The record in this case reflects that defendant failed to produce any evidence to challenge either the State's compliance with the 20-minute continuous observation period prior to the administration of the test or the accuracy of the breathalyzer test result. Defendant initially contends that the State did not assert compliance with the Department of Public Health standards for testing breath for alcohol and, thus, failed to lay a foundation for the admissibility of that test. Specifically, defendant claims that the State failed to introduce evidence to show that the 20-minute continuous observation period prior to the testing requirement of Rule 510.60(a) of the Uniform Standards and Procedures was met. (77 Ill. Adm. Code 510.60(a) (1986).) Notwithstanding the fact that the State did not bear the burden of producing such evidence, it is clear that the defendant need not be under one officer's continuous observation for the 20-minute period in order to comply with Rule 510.60(a). (People v. Neville (1987), 151 Ill. App. 3d 679, 681, 503 N.E.2d 387; People v. Johnson (1986), 148 Ill. App. 3d 4, 6, 499 N.E.2d 66.) The rule does not prohibit the aggregated observations of two officers; and there is nothing which indicates that such an aggregation does not satisfy the purpose of the rule: to ensure that the defendant has not ingested alcohol, food, drink, regurgitated, vomited or smoked. People v. Neville (1987), 151 Ill. App. 3d 679, 681, 503 N.E.2d 387.
The record shows that Officer Callahan pulled defendant over at approximately 4:15 a.m. Defendant was arrested shortly thereafter, and Officer Biniewicz brought him to the police station and placed him in a holding cage. In the meantime, Callahan transported defendant's passenger and put him in a holding cage. Between three and five minutes after he arrived at the station, Callahan began attending to defendant, initially reading to him the summary suspension warning. Defendant testified that he was given a breathalyzer test 20 to 25 minutes after he arrived at the station. Callahan recorded that the test was administered at 4:49 a.m., at least 34 minutes from the time defendant was pulled over and 29 minutes from the time the warning was read to him. Because defendant produced no further evidence, we conclude that the State did comply with the 20-minute continuous observation period and that the trial court properly found that defendant failed to meet his burden of proving to the contrary.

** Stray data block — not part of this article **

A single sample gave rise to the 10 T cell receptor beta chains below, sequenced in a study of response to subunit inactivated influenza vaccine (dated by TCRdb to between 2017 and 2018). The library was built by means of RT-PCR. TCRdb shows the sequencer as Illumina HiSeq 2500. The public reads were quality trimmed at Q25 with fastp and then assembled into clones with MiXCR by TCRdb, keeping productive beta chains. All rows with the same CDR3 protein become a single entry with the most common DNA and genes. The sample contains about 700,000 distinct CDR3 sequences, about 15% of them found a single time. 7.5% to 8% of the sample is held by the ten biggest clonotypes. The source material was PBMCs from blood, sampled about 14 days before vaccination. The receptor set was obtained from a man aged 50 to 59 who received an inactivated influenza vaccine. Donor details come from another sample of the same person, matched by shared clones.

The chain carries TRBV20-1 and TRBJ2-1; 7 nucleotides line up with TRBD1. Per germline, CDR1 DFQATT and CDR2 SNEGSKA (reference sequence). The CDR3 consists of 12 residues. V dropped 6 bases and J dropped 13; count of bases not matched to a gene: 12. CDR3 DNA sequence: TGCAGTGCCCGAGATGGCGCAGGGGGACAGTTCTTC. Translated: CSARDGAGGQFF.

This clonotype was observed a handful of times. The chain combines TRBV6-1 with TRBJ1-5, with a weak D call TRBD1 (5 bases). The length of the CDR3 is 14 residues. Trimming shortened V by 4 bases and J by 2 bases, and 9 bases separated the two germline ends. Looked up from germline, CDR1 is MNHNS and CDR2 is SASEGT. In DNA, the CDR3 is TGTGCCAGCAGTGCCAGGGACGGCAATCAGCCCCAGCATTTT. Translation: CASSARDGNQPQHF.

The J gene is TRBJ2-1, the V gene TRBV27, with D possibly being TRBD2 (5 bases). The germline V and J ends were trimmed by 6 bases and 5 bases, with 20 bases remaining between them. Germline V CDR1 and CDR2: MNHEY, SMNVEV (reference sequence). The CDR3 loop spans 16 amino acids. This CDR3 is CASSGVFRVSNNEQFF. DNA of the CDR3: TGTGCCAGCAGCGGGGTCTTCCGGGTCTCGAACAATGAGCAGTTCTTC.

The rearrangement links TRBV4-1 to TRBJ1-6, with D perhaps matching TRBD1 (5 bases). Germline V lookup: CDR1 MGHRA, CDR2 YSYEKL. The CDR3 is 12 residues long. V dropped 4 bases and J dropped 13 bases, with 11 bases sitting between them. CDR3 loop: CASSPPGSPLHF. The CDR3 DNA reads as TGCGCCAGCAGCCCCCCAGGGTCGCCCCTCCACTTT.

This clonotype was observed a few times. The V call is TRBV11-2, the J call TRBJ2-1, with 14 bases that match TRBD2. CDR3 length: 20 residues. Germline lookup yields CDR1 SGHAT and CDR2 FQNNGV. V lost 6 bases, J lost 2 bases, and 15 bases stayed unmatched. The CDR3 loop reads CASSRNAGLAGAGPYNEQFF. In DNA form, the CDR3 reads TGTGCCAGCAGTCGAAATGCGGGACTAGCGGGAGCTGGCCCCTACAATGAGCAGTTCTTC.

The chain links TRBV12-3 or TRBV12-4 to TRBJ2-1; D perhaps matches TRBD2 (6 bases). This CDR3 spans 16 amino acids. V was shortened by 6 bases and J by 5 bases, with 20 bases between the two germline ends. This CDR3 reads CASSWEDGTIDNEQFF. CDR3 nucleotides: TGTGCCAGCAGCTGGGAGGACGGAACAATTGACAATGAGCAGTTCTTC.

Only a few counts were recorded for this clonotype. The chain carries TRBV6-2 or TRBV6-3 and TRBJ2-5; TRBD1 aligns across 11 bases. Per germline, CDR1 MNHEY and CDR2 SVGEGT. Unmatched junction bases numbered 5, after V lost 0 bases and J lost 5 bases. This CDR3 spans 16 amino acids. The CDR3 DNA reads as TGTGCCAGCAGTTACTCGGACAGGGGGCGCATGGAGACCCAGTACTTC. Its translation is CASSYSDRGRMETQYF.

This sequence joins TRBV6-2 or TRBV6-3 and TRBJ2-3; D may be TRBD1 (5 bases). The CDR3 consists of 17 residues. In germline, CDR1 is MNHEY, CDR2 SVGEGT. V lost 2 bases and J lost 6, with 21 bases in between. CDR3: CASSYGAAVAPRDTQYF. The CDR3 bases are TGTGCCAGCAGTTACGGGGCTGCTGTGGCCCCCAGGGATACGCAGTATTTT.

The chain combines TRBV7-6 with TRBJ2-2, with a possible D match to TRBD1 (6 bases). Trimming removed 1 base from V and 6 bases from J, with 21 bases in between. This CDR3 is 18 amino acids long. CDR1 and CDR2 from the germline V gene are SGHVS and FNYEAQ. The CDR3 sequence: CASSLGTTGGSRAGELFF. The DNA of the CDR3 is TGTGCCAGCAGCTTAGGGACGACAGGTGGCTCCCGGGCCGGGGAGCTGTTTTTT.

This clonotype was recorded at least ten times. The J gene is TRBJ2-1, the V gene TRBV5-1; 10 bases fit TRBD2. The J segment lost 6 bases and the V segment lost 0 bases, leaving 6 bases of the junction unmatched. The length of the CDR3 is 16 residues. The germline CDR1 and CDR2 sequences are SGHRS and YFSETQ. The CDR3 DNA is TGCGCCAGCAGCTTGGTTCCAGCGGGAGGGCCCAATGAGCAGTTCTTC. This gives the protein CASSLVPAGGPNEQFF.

Defendant also contends that the trial court erred in admitting the breathalyzer test results where the State failed to establish that Callahan was qualified as a breathalyzer operator, offering only his oral testimony as to his own certification to administer the test. Again, the State is under no obligation to produce evidence of the breathalyzer operator's certification absent defendant's prima facie showing that the officer was unqualified, which would give rise to a rebuttable inference that the test results are inaccurate. (See People v. Sanders (1987), 155 Ill. App. 3d 759, 764, 508 N.E.2d 497 (prima facie showing of machine's inaccuracy required before State needed to present rebuttal evidence).) Section 2 -- 118.1 places the burden with respect to the foundational issue of the trustworthiness of the breathalyzer test results on the defendant as petitioner, rather than the State. People v. Wilder (1987), 156 Ill. App. 3d 663, 667, 509 N.E.2d 119.
Here, defendant is relying on his objection to Officer Callahan's testimony regarding his own certification to challenge the admissibility of the breathalyzer test result. Defendant, however, failed to produce any evidence from which an inference of inaccuracy could be drawn. Therefore, notwithstanding the merits of defendant's objection below, the State was under no obligation to produce evidence as to the accuracy of the test result. On this basis, we find no error.
For the foregoing reasons, the judgment of the circuit court of Du Page County is affirmed.